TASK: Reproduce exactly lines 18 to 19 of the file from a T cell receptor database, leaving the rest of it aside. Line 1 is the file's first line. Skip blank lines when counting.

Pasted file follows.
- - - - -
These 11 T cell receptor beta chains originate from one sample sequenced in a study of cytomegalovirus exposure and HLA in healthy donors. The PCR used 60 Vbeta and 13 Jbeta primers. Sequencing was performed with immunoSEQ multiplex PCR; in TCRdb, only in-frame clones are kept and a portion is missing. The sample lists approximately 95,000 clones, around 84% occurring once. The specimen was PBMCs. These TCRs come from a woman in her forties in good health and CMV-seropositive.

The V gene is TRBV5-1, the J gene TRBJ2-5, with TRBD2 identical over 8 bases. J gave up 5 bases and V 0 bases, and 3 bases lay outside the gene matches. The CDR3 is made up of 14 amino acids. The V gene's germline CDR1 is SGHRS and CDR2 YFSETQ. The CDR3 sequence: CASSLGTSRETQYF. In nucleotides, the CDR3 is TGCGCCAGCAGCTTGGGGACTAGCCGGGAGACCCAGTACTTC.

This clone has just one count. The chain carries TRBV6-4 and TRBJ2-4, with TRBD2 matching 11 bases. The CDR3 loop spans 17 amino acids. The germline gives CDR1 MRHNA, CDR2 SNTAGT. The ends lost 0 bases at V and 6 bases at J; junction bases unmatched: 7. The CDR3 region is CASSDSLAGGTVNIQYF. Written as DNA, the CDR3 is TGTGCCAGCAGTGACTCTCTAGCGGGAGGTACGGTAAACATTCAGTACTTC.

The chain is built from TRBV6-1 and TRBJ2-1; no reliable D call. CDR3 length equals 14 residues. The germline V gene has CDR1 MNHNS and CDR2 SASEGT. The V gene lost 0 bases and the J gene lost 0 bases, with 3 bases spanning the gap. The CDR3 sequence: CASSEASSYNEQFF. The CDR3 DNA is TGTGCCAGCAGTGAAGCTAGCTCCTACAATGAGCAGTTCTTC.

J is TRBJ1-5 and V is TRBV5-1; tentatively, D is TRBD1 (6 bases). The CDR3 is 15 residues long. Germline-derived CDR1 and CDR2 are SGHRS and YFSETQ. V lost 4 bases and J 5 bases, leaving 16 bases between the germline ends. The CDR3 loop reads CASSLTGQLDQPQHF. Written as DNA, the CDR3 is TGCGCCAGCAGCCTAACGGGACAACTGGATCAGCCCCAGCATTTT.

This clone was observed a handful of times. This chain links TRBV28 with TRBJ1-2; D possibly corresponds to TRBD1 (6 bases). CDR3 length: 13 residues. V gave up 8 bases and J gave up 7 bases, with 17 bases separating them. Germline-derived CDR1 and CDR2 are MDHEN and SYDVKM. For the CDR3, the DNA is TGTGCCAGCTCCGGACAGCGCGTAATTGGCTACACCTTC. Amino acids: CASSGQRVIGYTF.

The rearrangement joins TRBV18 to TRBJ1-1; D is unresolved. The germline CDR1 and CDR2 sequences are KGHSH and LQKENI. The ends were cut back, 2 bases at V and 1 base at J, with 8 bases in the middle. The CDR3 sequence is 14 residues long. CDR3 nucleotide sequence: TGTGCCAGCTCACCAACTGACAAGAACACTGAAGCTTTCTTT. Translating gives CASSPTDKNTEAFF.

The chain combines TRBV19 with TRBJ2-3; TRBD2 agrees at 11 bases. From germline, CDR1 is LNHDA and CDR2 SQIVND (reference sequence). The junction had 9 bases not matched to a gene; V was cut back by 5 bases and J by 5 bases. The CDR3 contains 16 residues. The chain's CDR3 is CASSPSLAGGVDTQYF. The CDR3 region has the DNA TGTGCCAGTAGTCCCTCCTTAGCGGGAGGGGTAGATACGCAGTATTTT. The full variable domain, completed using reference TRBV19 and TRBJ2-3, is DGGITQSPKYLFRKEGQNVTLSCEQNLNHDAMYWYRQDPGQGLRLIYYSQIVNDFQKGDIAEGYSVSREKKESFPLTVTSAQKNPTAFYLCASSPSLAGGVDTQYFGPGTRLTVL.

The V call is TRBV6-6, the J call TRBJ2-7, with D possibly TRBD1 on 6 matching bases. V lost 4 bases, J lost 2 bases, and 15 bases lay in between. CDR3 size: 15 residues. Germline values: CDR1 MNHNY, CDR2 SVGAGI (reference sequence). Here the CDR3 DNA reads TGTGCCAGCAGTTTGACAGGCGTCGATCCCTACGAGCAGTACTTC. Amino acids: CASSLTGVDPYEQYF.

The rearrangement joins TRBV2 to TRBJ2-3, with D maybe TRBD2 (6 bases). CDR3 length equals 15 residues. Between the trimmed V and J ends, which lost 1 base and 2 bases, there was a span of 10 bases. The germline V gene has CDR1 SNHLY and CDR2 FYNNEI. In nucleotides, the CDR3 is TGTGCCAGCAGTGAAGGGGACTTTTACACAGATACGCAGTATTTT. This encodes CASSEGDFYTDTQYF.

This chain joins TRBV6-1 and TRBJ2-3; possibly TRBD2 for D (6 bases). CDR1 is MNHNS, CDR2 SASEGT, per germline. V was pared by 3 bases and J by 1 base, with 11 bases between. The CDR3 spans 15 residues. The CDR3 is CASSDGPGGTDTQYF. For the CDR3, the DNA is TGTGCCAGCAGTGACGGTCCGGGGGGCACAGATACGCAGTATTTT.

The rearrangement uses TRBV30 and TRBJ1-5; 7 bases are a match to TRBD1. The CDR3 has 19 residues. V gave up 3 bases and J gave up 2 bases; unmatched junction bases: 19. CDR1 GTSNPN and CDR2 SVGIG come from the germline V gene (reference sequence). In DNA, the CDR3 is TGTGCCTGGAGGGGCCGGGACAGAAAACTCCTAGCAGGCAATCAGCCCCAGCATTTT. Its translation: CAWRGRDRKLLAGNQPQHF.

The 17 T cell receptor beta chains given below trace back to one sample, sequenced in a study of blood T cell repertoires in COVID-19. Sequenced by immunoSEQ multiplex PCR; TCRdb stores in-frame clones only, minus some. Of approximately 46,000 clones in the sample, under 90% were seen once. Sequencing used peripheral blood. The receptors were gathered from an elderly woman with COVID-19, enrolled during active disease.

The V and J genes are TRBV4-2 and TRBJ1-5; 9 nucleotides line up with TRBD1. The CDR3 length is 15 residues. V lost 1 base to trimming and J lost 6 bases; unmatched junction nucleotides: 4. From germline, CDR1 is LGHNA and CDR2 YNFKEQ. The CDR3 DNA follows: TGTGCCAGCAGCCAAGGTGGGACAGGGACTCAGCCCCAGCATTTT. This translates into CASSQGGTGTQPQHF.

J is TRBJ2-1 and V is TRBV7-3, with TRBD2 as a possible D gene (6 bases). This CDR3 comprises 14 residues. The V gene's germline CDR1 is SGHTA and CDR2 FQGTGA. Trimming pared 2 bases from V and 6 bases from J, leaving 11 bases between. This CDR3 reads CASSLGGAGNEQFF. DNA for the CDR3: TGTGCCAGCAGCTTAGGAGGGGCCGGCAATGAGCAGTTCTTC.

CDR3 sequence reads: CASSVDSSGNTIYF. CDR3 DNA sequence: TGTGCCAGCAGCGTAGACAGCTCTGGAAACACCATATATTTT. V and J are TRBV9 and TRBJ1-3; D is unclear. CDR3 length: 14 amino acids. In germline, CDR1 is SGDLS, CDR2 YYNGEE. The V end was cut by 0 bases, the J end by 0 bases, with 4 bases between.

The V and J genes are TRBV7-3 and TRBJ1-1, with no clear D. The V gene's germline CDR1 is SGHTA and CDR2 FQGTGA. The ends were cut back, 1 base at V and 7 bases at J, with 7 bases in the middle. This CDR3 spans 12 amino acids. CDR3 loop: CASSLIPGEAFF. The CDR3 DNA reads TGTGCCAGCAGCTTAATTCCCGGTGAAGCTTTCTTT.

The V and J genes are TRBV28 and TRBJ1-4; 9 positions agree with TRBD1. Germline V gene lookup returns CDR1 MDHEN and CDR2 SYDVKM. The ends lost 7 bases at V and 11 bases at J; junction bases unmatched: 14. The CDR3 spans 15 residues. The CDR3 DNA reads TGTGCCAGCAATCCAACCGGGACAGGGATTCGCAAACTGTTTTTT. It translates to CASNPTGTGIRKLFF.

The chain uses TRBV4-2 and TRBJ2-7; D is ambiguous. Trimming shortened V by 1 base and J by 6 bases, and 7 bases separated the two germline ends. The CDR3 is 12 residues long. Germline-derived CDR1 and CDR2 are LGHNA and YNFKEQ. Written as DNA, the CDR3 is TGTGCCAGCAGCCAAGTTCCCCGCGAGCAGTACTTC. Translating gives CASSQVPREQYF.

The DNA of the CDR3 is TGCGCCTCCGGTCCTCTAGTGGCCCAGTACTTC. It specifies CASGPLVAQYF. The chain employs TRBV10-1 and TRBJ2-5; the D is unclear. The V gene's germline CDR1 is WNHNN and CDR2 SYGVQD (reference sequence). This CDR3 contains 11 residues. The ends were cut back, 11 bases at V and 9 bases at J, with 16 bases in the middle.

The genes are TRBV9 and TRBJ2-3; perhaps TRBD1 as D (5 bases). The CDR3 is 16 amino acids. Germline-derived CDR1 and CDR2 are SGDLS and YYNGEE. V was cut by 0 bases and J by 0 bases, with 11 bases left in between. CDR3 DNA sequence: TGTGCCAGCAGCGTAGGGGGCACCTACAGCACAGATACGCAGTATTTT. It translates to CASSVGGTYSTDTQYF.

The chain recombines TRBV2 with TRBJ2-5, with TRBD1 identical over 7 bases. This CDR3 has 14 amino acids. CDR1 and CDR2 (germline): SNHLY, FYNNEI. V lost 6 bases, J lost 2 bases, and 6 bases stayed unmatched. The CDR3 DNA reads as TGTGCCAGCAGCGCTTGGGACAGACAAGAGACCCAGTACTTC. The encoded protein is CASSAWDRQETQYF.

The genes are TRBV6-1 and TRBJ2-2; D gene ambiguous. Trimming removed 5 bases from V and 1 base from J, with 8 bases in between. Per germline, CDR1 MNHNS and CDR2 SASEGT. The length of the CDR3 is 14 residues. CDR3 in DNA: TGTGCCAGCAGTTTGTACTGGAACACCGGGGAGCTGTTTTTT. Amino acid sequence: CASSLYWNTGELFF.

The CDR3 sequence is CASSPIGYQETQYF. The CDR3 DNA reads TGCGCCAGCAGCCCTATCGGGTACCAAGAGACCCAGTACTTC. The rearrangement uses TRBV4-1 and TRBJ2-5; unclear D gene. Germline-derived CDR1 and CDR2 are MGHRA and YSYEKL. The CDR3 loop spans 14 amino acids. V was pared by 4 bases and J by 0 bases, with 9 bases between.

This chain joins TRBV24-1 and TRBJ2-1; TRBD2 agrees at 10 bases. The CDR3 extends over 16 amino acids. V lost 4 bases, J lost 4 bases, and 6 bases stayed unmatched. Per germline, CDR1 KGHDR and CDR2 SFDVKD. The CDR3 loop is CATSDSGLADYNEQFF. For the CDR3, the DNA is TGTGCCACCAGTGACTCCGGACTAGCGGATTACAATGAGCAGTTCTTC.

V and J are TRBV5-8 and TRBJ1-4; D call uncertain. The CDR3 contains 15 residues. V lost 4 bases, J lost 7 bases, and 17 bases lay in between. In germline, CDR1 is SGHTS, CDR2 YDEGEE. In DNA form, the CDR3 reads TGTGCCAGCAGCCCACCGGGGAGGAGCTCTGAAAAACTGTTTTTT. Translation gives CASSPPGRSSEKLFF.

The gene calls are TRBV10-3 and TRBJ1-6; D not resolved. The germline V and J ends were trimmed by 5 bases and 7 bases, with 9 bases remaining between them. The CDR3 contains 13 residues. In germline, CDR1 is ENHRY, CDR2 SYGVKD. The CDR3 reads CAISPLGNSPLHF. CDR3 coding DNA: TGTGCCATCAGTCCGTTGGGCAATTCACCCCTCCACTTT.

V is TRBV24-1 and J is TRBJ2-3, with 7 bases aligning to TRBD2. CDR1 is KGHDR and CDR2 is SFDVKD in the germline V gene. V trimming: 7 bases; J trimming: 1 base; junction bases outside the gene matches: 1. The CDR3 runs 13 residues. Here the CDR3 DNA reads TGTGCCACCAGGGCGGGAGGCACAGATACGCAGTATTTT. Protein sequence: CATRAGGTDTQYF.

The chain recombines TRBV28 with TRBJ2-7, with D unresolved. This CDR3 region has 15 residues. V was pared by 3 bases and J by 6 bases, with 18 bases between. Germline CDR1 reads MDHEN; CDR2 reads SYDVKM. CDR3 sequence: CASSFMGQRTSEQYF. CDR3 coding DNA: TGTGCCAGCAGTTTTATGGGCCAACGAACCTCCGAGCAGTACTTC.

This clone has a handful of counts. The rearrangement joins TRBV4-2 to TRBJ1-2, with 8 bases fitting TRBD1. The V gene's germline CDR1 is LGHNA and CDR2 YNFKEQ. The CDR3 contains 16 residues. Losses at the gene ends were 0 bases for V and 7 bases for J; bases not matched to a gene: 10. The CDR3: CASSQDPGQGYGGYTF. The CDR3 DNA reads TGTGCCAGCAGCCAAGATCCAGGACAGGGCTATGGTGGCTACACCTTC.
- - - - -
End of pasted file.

The V and J genes are TRBV28 and TRBJ1-4; 9 positions agree with TRBD1. Germline V gene lookup returns CDR1 MDHEN and CDR2 SYDVKM. The ends lost 7 bases at V and 11 bases at J; junction bases unmatched: 14. The CDR3 spans 15 residues. The CDR3 DNA reads TGTGCCAGCAATCCAACCGGGACAGGGATTCGCAAACTGTTTTTT. It translates to CASNPTGTGIRKLFF.

The chain uses TRBV4-2 and TRBJ2-7; D is ambiguous. Trimming shortened V by 1 base and J by 6 bases, and 7 bases separated the two germline ends. The CDR3 is 12 residues long. Germline-derived CDR1 and CDR2 are LGHNA and YNFKEQ. Written as DNA, the CDR3 is TGTGCCAGCAGCCAAGTTCCCCGCGAGCAGTACTTC. Translating gives CASSQVPREQYF.